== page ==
By the deties there has been a huge lack of Clue going on this week. There have been a few things that have got my goat this week and the one at the top of the pile has incensed me so that not even hearing my favourite album (Rising by Rainbow) has settled my spirit.
What is it that has riled me so and come top of the Lack of Clue pile by some distance?
Judge Jacqueline Davies at Doncaster Crown Court is who has raised my ire. Her upholding of the verdict against Paul Chambers in what has become known as the #TwitterJokeTrial beggars belief in my sincerely held opinion.
Simply put, there is no word whether polite or profane, bluster or blasphemous which can adequately describe the unbelievable level of stupidity that Judge Davies’ verdict demonstrates. I may only be a layman and not have the elegance, persuasiveness and knowledge of legal people but I know something half-witted when I see it. And this verdict takes the Lamb Kebab for half-wittedness.
In one ill-considered swoop Judge Davies has, by ignoring the context in which the allegedly offensive tweet was made, determined that the use of humour, sarcasm and irony along with the expression of frustration, both online are now illegal.
That’s one hell of a big decision. A wise friend said to me that decisions have consequences. I’m sure that as a judge, Judge Davies is aware of this but has she really understood the full implications of her decision? Did she really give it the time and depth of thought such a decision deserves?
I can only hope that this case goes to appeal and the conviction, verdicts and judge’s comments are all struck out without exception. If you value freedom of speech then please donate to the appeal fund. High Court litigation is expensive but needed to right the wrongs of this immensely Clue-lacking decision.
A few years ago I remember reading a book by Jeremy Paxman in which he wrote about how difficult it was to get rid of judges, even ones who had quite clearly lost their marbles. I also remember Ben Elton doing a stand up routine about “Stupid Old Gits”, the gits concerned being judges who had perhaps lost their marbles and said some daft things in court.
Given Judge Davies’ verdict and the thoughts of Messrs Paxman and Elton I have to ask about the assessment of judges and their decisions. Is there any? Do the opinions of Paxman and Elton from years past still echo true today? Is Judge Davies the Daryl Harper (links 1, 2, 3, 4 and 5) of the Judiciary? Has she a record of similar decisions? Who assesses or reviews the decisions they make? More importantly is that person actually gifted with common sense?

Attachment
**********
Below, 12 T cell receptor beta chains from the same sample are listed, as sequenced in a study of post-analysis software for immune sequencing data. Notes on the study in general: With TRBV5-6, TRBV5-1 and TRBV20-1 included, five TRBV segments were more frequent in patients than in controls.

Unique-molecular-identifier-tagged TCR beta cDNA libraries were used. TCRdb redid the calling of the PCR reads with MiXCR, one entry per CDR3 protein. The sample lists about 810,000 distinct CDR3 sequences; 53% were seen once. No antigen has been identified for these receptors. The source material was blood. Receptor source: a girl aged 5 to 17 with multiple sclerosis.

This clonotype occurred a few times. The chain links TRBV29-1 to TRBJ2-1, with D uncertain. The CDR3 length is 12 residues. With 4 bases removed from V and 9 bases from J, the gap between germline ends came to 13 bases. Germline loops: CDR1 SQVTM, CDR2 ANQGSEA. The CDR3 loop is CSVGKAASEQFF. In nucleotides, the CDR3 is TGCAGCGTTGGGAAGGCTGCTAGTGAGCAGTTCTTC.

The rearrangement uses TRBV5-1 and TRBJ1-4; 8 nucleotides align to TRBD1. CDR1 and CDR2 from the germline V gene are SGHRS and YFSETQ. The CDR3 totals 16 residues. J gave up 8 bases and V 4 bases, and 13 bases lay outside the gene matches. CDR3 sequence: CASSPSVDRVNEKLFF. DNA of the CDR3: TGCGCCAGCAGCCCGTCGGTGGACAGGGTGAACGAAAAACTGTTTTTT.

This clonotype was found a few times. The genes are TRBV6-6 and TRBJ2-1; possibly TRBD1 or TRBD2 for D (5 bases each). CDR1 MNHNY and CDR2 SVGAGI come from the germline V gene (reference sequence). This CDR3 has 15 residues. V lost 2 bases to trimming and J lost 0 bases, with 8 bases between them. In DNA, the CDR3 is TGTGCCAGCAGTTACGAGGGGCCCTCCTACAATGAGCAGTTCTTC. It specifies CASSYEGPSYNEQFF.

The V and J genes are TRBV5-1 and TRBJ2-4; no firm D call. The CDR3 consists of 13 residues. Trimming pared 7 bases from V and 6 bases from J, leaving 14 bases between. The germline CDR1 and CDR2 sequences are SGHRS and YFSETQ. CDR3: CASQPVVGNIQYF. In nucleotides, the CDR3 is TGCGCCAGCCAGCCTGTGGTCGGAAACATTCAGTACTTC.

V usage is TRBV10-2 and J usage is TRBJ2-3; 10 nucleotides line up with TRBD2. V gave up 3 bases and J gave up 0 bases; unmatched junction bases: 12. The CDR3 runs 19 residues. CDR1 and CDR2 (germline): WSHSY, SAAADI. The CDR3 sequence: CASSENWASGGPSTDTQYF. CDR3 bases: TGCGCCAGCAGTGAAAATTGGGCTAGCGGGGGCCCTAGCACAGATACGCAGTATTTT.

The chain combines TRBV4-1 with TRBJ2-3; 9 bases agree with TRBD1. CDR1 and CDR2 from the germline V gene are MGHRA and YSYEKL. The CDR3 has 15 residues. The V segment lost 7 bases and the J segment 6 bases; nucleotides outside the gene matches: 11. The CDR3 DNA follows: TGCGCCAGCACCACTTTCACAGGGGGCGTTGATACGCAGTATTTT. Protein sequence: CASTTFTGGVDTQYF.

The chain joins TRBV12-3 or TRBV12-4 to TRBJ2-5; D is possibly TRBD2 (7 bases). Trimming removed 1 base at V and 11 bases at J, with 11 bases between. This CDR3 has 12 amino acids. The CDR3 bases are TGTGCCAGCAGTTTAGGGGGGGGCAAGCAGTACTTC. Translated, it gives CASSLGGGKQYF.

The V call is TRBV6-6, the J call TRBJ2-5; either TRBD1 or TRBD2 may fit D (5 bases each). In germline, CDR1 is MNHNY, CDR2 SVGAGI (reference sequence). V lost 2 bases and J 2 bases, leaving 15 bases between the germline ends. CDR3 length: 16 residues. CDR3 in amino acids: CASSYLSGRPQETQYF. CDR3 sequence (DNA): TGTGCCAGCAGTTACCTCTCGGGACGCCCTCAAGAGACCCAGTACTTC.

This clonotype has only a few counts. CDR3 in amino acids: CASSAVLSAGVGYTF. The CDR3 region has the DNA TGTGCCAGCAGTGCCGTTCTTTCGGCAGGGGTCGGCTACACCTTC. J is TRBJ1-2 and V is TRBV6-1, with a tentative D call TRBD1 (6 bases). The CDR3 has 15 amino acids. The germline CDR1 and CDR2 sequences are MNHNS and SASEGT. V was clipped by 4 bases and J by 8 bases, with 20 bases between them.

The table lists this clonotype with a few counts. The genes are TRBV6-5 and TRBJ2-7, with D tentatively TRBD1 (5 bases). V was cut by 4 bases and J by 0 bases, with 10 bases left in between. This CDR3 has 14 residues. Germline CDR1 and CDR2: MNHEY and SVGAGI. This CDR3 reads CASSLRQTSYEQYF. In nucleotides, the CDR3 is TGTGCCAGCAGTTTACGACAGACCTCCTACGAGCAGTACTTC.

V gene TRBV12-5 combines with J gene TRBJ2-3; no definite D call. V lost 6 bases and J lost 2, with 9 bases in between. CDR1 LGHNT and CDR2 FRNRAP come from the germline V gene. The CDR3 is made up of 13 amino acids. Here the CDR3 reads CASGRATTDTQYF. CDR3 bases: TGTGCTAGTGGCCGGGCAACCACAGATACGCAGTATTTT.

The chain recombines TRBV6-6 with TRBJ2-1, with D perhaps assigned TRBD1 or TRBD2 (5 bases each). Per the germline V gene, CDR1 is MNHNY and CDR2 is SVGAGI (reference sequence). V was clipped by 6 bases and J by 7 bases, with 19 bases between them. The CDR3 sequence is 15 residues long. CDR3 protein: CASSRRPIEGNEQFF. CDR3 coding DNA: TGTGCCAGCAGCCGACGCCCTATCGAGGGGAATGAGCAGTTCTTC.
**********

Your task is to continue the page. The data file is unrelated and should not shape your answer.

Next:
Of course, if whatever judiciary review panel there may or may not be is anything like the ICC then there isn’t an ounce of common sense in there to start with. I will leave it to those with more legal knowledge than I to confirm or deny the situation.
One thing this has motivated me to do is post this simple guide to telling your arse from your elbow. There are plenty of people out there whose lack of Clue is so immense that they cannot tell one from the other.
Now for you and me this may not be rocket science, a revelation or an earth shattering truth. But one thing recent events has reminded us is that lack of Clue gets everywhere. Just because someone sits in judgement does not mean they possess the big C. No, I don’t mean Carmenere, I mean Clue.
Matt Flaherty was at the appeal hearing and writes an excellent open letter to Judge Jacqueline Davies in which he exposes the various flaws in her thinking and questions her fitness for the bench.
I should of course state categorically that I intend no menace to the Judge even though I disagree wholeheartedly (and then some) with her verdict. I recommend that like Matt Flaherty, you write to the Crown Prosecution Service.
I’ll leave the final words here to Matt Flaherty because, like the rest of his post they hit the target with grace, elegance and Glenn McGrath-like accuracy:
Judge, you have failed to deliver justice in this case. I feel it is not too strong to say that you have brought shame and ridicule on your profession, and you deserve for this single case to define your entire career.
Amen to that.